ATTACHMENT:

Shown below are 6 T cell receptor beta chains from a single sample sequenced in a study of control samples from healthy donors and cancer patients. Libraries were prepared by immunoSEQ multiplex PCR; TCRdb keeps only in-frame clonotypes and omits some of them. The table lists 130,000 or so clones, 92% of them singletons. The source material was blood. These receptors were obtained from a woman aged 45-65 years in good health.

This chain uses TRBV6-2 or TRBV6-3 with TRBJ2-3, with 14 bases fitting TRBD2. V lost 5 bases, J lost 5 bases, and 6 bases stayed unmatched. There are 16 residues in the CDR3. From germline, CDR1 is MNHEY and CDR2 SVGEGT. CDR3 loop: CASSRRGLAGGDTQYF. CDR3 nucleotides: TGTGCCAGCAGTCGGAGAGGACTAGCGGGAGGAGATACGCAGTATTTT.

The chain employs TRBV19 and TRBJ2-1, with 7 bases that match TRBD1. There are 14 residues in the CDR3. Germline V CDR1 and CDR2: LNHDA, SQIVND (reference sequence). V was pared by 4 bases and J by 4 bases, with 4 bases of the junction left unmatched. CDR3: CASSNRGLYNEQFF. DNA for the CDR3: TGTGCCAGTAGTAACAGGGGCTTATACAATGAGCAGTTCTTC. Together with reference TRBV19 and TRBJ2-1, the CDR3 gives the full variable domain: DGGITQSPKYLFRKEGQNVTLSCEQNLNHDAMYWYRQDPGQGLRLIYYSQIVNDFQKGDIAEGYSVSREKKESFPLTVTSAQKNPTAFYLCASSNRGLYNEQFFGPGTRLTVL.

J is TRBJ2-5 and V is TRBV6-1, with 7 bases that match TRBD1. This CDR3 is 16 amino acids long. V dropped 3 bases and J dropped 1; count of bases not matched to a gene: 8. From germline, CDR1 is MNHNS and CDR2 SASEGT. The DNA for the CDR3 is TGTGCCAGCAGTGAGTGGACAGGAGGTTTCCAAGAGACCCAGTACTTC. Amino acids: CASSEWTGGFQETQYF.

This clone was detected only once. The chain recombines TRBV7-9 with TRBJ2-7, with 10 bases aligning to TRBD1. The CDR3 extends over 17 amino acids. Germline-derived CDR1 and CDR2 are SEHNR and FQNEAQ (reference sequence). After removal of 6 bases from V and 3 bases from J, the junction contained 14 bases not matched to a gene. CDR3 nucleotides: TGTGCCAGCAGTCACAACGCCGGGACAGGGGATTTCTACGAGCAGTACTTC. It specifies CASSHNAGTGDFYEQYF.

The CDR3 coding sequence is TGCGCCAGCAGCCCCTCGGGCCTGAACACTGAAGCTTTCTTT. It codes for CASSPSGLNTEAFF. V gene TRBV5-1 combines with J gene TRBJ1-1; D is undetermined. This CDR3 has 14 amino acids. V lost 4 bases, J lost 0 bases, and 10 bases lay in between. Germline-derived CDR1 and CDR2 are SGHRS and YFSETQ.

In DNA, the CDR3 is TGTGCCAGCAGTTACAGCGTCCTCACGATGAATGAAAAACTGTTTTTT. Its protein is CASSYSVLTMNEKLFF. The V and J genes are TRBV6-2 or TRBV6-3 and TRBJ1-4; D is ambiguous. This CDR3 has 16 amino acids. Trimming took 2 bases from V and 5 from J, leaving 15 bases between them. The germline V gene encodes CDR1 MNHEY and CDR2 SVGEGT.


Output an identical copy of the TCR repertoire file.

Shown below are 6 T cell receptor beta chains from a single sample sequenced in a study of control samples from healthy donors and cancer patients. Libraries were prepared by immunoSEQ multiplex PCR; TCRdb keeps only in-frame clonotypes and omits some of them. The table lists 130,000 or so clones, 92% of them singletons. The source material was blood. These receptors were obtained from a woman aged 45-65 years in good health.

This chain uses TRBV6-2 or TRBV6-3 with TRBJ2-3, with 14 bases fitting TRBD2. V lost 5 bases, J lost 5 bases, and 6 bases stayed unmatched. There are 16 residues in the CDR3. From germline, CDR1 is MNHEY and CDR2 SVGEGT. CDR3 loop: CASSRRGLAGGDTQYF. CDR3 nucleotides: TGTGCCAGCAGTCGGAGAGGACTAGCGGGAGGAGATACGCAGTATTTT.

The chain employs TRBV19 and TRBJ2-1, with 7 bases that match TRBD1. There are 14 residues in the CDR3. Germline V CDR1 and CDR2: LNHDA, SQIVND (reference sequence). V was pared by 4 bases and J by 4 bases, with 4 bases of the junction left unmatched. CDR3: CASSNRGLYNEQFF. DNA for the CDR3: TGTGCCAGTAGTAACAGGGGCTTATACAATGAGCAGTTCTTC. Together with reference TRBV19 and TRBJ2-1, the CDR3 gives the full variable domain: DGGITQSPKYLFRKEGQNVTLSCEQNLNHDAMYWYRQDPGQGLRLIYYSQIVNDFQKGDIAEGYSVSREKKESFPLTVTSAQKNPTAFYLCASSNRGLYNEQFFGPGTRLTVL.

J is TRBJ2-5 and V is TRBV6-1, with 7 bases that match TRBD1. This CDR3 is 16 amino acids long. V dropped 3 bases and J dropped 1; count of bases not matched to a gene: 8. From germline, CDR1 is MNHNS and CDR2 SASEGT. The DNA for the CDR3 is TGTGCCAGCAGTGAGTGGACAGGAGGTTTCCAAGAGACCCAGTACTTC. Amino acids: CASSEWTGGFQETQYF.

This clone was detected only once. The chain recombines TRBV7-9 with TRBJ2-7, with 10 bases aligning to TRBD1. The CDR3 extends over 17 amino acids. Germline-derived CDR1 and CDR2 are SEHNR and FQNEAQ (reference sequence). After removal of 6 bases from V and 3 bases from J, the junction contained 14 bases not matched to a gene. CDR3 nucleotides: TGTGCCAGCAGTCACAACGCCGGGACAGGGGATTTCTACGAGCAGTACTTC. It specifies CASSHNAGTGDFYEQYF.

The CDR3 coding sequence is TGCGCCAGCAGCCCCTCGGGCCTGAACACTGAAGCTTTCTTT. It codes for CASSPSGLNTEAFF. V gene TRBV5-1 combines with J gene TRBJ1-1; D is undetermined. This CDR3 has 14 amino acids. V lost 4 bases, J lost 0 bases, and 10 bases lay in between. Germline-derived CDR1 and CDR2 are SGHRS and YFSETQ.

In DNA, the CDR3 is TGTGCCAGCAGTTACAGCGTCCTCACGATGAATGAAAAACTGTTTTTT. Its protein is CASSYSVLTMNEKLFF. The V and J genes are TRBV6-2 or TRBV6-3 and TRBJ1-4; D is ambiguous. This CDR3 has 16 amino acids. Trimming took 2 bases from V and 5 from J, leaving 15 bases between them. The germline V gene encodes CDR1 MNHEY and CDR2 SVGEGT.